America’s voting rights laws are an empty shell of what they were just a decade ago. In Shelby County v. Holder, the Supreme Court in 2013 voted along party lines to neuter much of the Voting Rights Act (VRA). Then, in Abbott v. Perez, a similarly partisan Supreme Court held in 2017 that voting rights plaintiffs alleging intentional racial discrimination must overcome a burden of proof that is so high that it will likely prove insurmountable in nearly all cases.
Nevertheless, there was a narrow sliver of hope remaining that the state of Texas might suffer consequences for drawing legislative maps that “intentionally diluted the Latino vote in violation of § 2 of the VRA and the Fourteenth Amendment.” The case, Perez v. Abbott, was a remnant of the litigation the Supreme Court used to undercut victims of intentional racial discrimination.
Shelby County struck down a provision of the Voting Rights Act which held that certain states and localities are subject to “preclearance,” a regime that requires them to clear any new election laws with the Justice Department or with a federal court in Washington, D.C. But Shelby County did not touch a separate provision that allows courts to newly impose preclearance on states caught engaging in intentional racial voter discrimination.
Meanwhile, Abbott v. Perez involved two different versions of Texas’ legislative maps. A federal court found that the 2011 version of those maps were an intentional racial gerrymander, and the Supreme Court did not disturb that finding. Rather, it found that 2013 amendments to those maps, which redrew some but not all of the racist districts, effectively cleansed the new maps of any racist taint.
Taken together, however, these two cases left a narrow opportunity to hold Texas accountable for its racist maps. Shelby County does not prevent states that engage in intentional race discrimination from being subjected to preclearance. And Abbott v. Perez focused largely on the 2013 maps, while leaving in place the determination that the 2011 maps were drawn for racist reasons. Accordingly, voting rights advocates hoped to bring Texas back under the preclearance regime.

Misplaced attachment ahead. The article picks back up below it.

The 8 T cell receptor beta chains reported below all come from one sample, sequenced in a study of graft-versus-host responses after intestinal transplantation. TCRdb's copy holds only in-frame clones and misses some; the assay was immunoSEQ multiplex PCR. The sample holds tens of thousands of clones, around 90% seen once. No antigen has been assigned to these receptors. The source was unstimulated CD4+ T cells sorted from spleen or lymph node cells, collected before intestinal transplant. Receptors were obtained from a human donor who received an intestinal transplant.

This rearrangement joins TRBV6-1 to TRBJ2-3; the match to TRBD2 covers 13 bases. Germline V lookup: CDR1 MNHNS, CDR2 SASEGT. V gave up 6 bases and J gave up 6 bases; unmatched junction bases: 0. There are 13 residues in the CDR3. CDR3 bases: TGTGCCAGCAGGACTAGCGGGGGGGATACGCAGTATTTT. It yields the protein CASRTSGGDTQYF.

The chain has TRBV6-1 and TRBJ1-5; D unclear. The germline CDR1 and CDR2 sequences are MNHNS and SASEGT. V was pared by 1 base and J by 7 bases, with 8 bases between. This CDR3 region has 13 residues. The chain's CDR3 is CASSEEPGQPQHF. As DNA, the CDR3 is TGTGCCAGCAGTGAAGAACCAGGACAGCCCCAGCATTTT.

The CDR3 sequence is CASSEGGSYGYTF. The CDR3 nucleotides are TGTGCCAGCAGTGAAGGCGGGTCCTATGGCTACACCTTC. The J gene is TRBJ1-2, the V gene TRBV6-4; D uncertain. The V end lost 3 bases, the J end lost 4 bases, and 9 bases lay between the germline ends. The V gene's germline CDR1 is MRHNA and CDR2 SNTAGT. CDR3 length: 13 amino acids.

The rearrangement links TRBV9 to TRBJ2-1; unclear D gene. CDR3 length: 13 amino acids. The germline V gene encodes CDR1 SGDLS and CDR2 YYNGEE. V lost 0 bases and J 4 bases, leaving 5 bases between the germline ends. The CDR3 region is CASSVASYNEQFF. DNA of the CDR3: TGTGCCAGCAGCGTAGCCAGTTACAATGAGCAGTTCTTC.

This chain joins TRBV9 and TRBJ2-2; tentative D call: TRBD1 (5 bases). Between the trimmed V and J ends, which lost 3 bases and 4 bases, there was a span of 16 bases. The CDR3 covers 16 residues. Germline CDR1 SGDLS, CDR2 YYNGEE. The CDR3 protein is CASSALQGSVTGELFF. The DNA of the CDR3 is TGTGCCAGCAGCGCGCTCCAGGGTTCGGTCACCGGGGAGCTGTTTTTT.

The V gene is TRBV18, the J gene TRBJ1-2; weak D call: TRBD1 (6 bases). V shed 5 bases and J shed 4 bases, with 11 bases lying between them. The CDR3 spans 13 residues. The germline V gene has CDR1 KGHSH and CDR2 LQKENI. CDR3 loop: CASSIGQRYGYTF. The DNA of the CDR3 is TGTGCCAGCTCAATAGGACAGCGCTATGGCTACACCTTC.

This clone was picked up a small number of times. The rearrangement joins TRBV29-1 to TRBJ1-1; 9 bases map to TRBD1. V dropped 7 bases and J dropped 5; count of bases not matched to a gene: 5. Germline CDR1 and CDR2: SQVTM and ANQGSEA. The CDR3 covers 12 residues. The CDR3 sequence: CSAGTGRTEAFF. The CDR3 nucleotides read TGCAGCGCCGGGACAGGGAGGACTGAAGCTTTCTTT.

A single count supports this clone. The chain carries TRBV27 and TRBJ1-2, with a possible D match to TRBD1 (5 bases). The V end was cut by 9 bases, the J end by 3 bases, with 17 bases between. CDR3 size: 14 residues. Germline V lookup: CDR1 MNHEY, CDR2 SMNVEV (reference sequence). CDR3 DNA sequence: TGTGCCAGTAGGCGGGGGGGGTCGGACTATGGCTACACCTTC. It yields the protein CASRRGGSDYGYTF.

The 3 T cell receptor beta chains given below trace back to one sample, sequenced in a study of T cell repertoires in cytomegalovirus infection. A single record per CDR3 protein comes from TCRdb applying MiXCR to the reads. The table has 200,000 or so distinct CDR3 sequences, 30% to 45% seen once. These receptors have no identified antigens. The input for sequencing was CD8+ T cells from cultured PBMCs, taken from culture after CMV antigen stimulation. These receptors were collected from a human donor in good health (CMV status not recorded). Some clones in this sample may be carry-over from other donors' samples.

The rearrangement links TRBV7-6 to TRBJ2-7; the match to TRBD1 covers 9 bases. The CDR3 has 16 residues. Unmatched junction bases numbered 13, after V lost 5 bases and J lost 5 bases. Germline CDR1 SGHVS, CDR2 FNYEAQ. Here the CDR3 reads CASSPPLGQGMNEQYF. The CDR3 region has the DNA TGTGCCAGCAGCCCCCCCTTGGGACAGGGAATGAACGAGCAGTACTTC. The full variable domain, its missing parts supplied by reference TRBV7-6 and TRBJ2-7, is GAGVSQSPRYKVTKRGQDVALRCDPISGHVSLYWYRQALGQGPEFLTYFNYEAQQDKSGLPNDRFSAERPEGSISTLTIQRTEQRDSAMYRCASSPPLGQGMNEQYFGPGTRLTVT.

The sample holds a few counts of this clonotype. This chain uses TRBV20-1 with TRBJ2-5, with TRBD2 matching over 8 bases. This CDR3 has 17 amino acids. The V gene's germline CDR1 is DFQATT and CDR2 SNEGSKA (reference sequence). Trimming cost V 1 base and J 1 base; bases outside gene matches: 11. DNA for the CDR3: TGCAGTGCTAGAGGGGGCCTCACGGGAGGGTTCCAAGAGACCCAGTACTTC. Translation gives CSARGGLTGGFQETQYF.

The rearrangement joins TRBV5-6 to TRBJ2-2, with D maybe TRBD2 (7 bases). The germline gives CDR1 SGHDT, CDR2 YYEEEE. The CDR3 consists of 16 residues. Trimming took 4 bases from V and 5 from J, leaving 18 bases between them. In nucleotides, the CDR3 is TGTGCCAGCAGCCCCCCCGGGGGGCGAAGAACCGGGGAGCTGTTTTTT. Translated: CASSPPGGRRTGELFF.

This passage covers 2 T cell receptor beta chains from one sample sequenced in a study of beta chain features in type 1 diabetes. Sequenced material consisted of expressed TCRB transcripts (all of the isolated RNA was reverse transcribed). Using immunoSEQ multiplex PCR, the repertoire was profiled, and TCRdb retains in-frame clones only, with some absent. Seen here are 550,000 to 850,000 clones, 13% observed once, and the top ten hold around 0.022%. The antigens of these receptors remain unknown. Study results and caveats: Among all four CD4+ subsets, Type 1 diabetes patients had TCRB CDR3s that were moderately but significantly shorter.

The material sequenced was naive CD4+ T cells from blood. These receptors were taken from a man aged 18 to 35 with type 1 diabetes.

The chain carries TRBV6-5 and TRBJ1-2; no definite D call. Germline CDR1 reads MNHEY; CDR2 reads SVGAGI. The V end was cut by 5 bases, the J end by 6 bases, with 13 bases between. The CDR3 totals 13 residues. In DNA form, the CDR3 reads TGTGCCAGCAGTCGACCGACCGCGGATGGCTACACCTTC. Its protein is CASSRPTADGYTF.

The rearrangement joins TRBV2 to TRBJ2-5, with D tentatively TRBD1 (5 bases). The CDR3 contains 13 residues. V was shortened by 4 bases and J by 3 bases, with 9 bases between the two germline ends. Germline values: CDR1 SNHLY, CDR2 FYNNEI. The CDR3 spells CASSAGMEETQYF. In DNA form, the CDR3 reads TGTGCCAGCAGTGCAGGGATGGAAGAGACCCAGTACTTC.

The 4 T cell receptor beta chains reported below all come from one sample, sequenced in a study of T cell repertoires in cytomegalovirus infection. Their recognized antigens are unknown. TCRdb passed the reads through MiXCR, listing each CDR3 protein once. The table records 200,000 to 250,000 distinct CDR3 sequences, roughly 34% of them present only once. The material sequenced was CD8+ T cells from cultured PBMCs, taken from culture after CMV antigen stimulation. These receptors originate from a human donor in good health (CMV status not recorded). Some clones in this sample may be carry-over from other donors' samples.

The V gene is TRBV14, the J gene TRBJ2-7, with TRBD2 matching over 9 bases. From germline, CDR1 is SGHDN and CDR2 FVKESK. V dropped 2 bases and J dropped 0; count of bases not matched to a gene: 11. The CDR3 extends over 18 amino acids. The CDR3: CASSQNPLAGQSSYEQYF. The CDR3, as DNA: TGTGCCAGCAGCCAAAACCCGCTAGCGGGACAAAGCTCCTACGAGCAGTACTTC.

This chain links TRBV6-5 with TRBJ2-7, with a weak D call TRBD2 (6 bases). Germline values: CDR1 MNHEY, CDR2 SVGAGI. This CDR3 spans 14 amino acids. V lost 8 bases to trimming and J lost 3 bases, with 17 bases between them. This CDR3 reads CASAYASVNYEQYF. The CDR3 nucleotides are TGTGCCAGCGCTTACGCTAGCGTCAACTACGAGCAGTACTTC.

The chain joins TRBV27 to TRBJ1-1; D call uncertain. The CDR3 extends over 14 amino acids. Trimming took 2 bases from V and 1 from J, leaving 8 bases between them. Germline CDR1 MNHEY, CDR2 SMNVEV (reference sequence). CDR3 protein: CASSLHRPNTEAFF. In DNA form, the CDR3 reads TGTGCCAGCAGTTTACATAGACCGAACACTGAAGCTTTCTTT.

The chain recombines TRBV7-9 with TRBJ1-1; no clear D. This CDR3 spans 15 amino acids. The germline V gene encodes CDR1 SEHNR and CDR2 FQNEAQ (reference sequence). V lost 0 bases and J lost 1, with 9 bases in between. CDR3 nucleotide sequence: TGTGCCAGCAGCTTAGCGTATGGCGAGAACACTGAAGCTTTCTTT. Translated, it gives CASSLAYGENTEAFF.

On Wednesday, a panel of three judges denied this request. Though the judges admitted to “grave concerns about Texas’s past conduct,” they ultimately concluded that “ordering preclearance on the current record would be inappropriate,” given high court decisions limiting voting rights.
That’s not really a surprising decision. Shelby County and Abbott v. Perez both make it quite clear that this Supreme Court isn’t interested in aggressively policing racist voter discrimination. Had the three-judge panel taken the other course, it likely would have been reversed in another, party-line vote.
Nor is it clear that preclearance is an effective remedy, at least so long as Republicans control the Justice Department. Had Texas been subjected to preclearance, Attorney General Bill Barr’s Justice Department would likely act as a rubber stamp, approving whatever new voting laws Texas’ Republican lawmakers enact.
But, at the very least, a decision subjecting Texas to preclearance would have meant that there would be safeguards against racist voter discrimination in Texas some of the time. That opportunity is now lost.